- Record keeping systems
- Tracking spending methods
- Net worth statements
- Income and expense records
- Household inventories
- Consumer guides
- Tax records/plans
- Risk management plans
- Investment plans
- Retirement plans
- Estate plans
Extension educators employ a variety of teaching techniques. To encourage utilization of the tools of money management, the following educational methods may be employed:
- Interactive experiences
- Home study and correspondence courses
- Coalition building
- Simulation games
- Computer programs
- Comparison shopping surveys
- Role playing
- Volunteer staff training
- Newsletters and news articles
- Fact sheets
- Satellite programming
- Internet web sites and Electronic mail
Measurement of Money Management Desired Outcomes
As a result of money management education, individuals and families achieve financial stability leading to financial security and higher levels of satisfaction. Desired outcomes have related performance goals, which can be measured by a variety of indicators.
The desired outcome is the benefit from applying money management principles.
The performance goal is the change in behavior and/or perceptions of a person's money management knowledge, skills and attitudes. The indicator is a measure of change in knowledge, skills, attitude, and/or behaviors about money management.
DESIRED OUTCOME: Financial Stability
PERFORMANCE GOAL: Ability to meet short-term (day-to-day) financial obligations.
INDICATORS: Examples include:
- Use of appropriate community resources
- Initiated the savings habit
- Re-evaluated what is important or essential
- Comparison shopped for major purchases
- Reduced debt to a controllable level
- Secured insurance to cover possible major losses
- Set or revised spending and saving goals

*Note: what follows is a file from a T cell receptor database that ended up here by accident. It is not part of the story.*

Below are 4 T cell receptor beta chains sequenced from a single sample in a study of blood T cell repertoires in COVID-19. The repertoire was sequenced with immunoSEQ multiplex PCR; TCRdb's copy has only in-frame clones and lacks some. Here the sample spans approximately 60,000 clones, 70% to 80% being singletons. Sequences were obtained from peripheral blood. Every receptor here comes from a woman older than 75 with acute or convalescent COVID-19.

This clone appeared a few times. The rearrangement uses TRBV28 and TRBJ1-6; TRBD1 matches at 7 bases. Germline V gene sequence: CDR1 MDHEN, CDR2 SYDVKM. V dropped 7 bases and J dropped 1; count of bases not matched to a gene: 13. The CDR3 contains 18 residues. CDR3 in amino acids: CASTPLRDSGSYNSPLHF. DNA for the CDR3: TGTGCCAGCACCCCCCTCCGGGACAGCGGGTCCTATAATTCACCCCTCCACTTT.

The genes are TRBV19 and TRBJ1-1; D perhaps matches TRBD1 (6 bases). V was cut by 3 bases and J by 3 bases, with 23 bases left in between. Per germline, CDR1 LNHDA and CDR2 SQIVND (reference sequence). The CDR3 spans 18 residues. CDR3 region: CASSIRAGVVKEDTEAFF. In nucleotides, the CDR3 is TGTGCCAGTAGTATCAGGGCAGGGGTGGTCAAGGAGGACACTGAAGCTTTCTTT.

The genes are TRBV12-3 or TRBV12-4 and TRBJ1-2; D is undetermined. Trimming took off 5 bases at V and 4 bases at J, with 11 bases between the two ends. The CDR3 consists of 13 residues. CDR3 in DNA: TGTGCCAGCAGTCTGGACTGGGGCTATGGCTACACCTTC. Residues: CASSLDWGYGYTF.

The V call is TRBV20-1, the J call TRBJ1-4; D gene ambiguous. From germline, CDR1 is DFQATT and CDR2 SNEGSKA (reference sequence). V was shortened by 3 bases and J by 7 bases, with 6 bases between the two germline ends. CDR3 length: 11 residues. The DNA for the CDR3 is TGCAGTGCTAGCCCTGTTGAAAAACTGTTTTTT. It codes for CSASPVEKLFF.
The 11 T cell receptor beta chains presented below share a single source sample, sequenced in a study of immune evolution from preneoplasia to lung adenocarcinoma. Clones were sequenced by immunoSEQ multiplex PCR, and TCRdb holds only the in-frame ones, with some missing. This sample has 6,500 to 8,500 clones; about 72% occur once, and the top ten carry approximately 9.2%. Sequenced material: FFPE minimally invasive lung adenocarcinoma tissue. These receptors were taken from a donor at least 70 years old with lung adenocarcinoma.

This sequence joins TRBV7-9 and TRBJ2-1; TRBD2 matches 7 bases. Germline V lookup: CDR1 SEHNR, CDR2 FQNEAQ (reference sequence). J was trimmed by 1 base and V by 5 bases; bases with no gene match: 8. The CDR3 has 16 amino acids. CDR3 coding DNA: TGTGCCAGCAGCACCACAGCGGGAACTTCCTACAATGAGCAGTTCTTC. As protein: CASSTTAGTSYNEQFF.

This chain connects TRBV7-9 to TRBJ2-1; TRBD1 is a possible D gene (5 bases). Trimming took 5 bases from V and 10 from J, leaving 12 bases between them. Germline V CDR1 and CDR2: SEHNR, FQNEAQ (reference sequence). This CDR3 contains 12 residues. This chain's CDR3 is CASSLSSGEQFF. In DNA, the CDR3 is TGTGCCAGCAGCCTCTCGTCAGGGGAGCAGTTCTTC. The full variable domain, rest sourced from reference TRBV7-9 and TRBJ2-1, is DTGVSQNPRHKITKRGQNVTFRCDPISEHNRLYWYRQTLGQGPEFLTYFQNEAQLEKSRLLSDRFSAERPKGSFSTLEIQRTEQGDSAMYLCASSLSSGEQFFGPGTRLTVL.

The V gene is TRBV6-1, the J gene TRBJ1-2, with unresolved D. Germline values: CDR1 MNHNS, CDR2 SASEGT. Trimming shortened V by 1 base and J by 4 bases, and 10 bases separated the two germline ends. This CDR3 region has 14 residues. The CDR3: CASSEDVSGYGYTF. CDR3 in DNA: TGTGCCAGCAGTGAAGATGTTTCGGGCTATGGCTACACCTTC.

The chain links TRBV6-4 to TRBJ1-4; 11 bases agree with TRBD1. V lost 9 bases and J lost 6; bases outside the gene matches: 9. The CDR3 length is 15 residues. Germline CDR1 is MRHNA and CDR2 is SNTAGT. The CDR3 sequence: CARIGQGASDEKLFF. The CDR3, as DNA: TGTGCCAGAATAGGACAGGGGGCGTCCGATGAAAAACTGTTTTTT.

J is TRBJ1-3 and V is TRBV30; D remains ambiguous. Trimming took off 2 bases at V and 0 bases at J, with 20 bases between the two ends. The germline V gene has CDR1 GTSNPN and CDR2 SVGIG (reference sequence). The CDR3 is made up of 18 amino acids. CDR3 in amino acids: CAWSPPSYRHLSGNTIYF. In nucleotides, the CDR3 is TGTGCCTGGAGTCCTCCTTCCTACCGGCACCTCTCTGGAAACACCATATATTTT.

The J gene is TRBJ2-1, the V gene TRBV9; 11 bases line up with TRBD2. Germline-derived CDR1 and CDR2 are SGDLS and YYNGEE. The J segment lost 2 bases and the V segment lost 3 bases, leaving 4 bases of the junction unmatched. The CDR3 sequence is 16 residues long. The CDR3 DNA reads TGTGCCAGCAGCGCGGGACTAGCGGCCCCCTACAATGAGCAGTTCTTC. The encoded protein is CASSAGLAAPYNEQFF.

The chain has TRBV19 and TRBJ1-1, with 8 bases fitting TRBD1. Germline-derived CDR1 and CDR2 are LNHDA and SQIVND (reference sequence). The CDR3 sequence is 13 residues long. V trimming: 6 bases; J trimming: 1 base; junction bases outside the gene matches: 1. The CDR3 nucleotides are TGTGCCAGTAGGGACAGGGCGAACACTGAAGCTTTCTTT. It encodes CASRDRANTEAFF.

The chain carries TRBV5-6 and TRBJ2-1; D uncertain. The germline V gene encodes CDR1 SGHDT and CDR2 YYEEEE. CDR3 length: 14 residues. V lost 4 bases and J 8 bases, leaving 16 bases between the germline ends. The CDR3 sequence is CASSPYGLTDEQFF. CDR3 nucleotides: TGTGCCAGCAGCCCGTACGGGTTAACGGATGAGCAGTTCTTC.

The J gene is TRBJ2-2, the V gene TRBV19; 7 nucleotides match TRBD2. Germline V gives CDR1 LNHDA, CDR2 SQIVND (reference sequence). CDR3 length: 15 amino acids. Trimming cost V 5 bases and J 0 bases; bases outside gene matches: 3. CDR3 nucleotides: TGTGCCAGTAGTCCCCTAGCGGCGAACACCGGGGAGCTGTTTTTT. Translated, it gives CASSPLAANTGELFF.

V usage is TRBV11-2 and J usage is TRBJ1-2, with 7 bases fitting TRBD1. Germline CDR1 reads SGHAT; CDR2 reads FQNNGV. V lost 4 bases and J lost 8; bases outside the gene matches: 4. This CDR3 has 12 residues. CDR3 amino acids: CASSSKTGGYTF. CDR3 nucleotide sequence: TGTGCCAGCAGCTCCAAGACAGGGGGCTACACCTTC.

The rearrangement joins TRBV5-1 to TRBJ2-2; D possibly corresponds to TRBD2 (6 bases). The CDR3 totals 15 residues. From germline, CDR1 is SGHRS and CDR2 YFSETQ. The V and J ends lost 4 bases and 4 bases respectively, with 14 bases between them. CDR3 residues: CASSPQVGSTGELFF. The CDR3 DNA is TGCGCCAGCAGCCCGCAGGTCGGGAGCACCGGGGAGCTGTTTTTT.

- Set up a system for paying bills on time
- Established an emergency fund equal to three to six months' living expenses
DESIRED OUTCOME: Financial Security
PERFORMANCE GOAL: Ability to meet long-term (future) needs (i.e., financing children's education, assuring good health, providing for a secure retirement, building an estate).
INDICATORS: Possible examples include:
- Secured regular income
- Began saving on a regular basis or increased regular savings
- Identified and/or reduced money leaks in spending
- Determined retirement and/or future income needs and how to meet them
- Understood legal liability and protections regarding the use of credit and debit cards
- Reviewed and/or updated pension, annuity, and other retirement plans
- Established or revised investment goals
- Compared financial institution deposit alternatives
- Set up comprehensive system for keeping and storing financial records
- Discussed financial matters with other family members
- Recognized how changes in the economy influence people's economic status
- Used electronic technology in making financial transactions
- Recognized tax consequences of financial decisions
- Developed adequate plan for taking care of dependents in case of death or disability
DESIRED OUTCOME: Financial Satisfaction
PERFORMANCE GOAL: Degree to which a person's desired standard of living matches his/her actual level of living.
INDICATORS: Possible examples include level of satisfaction with:
- Level and predictability of income
- Money available for individual and/or family wants and needs
- Current level of savings
- Money available for future emergencies
- Amount of money owed
- Confidence to achieve financial goals
- Ability to solve financial problems
- Ability to set money priorities
- Knowledge of community provided resources for assistance
For further information, contact the Cooperative Extension System (CES) at the county, state, or federal level. County Extension offices are conveniently located in courthouses or other government buildings. To reach a state-level Extension office, contact the nearest land-grant university. To reach the federal partner of the CES, The USDA Cooperative State Research, Education, and Extension Service, call 202-720-5119 or visit their website.
1. The Cooperative Extension System (CES) is a publicly funded, non-formal educational system that links the educational and research resources and activities of the U.S. Department of Agriculture (USDA), 103 land-grant universities, and nearly 3,150 county administrative units. The CES mission is to "help people improve their lives and communities through learning partnerships that put knowledge to work." Among Extension's key objectives is to improve the financial management competency of this country's individuals and families. Extension brings educational programs to consumers where they live and work on such topics as basic budgeting, financial planning through the life cycle, credit, insurance, and retirement planning.